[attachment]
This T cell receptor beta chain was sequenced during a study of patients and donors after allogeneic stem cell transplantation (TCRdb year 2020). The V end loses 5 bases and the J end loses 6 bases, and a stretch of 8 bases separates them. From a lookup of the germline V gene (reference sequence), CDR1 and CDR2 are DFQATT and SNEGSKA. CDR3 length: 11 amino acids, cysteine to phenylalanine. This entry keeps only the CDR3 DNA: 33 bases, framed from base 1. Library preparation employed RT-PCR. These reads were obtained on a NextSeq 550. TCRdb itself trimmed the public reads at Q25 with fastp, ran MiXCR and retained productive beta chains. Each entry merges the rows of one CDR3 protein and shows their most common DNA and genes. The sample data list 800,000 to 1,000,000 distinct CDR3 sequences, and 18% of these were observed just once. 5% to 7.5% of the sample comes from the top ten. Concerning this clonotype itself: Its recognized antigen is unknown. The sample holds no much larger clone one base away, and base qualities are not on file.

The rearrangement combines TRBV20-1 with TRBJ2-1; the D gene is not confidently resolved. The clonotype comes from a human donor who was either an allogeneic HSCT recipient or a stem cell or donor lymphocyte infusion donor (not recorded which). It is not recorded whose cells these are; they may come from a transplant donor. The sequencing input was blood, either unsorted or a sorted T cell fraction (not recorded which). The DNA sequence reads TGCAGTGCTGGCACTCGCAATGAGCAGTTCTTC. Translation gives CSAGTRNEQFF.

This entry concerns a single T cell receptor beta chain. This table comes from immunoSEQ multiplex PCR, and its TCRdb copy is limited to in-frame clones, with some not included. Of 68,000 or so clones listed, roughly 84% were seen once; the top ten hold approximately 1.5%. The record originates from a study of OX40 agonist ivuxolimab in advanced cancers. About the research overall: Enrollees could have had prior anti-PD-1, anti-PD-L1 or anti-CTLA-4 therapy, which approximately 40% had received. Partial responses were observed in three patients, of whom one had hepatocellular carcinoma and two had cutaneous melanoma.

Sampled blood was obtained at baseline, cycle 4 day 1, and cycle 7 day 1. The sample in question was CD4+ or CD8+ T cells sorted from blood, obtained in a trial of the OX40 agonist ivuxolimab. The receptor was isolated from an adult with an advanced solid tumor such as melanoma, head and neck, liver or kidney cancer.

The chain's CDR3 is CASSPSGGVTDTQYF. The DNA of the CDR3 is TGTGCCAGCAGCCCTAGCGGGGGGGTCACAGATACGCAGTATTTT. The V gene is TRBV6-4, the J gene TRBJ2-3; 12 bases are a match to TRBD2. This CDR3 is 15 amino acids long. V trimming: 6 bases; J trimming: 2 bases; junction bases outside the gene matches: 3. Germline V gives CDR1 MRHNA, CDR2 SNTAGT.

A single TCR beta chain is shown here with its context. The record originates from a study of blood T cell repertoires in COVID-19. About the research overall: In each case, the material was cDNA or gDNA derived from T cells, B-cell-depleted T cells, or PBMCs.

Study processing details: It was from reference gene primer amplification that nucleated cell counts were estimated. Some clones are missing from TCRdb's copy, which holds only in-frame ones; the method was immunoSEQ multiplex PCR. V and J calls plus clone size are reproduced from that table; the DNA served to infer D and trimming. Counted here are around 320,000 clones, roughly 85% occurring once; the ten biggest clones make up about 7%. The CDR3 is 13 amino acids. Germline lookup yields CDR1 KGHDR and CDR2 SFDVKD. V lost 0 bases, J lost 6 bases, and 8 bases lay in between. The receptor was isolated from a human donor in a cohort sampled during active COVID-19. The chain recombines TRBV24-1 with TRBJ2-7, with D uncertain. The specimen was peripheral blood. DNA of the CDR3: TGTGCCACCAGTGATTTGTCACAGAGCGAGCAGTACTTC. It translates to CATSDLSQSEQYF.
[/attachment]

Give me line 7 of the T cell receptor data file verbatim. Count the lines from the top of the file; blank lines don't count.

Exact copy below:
Study processing details: It was from reference gene primer amplification that nucleated cell counts were estimated. Some clones are missing from TCRdb's copy, which holds only in-frame ones; the method was immunoSEQ multiplex PCR. V and J calls plus clone size are reproduced from that table; the DNA served to infer D and trimming. Counted here are around 320,000 clones, roughly 85% occurring once; the ten biggest clones make up about 7%. The CDR3 is 13 amino acids. Germline lookup yields CDR1 KGHDR and CDR2 SFDVKD. V lost 0 bases, J lost 6 bases, and 8 bases lay in between. The receptor was isolated from a human donor in a cohort sampled during active COVID-19. The chain recombines TRBV24-1 with TRBJ2-7, with D uncertain. The specimen was peripheral blood. DNA of the CDR3: TGTGCCACCAGTGATTTGTCACAGAGCGAGCAGTACTTC. It translates to CATSDLSQSEQYF.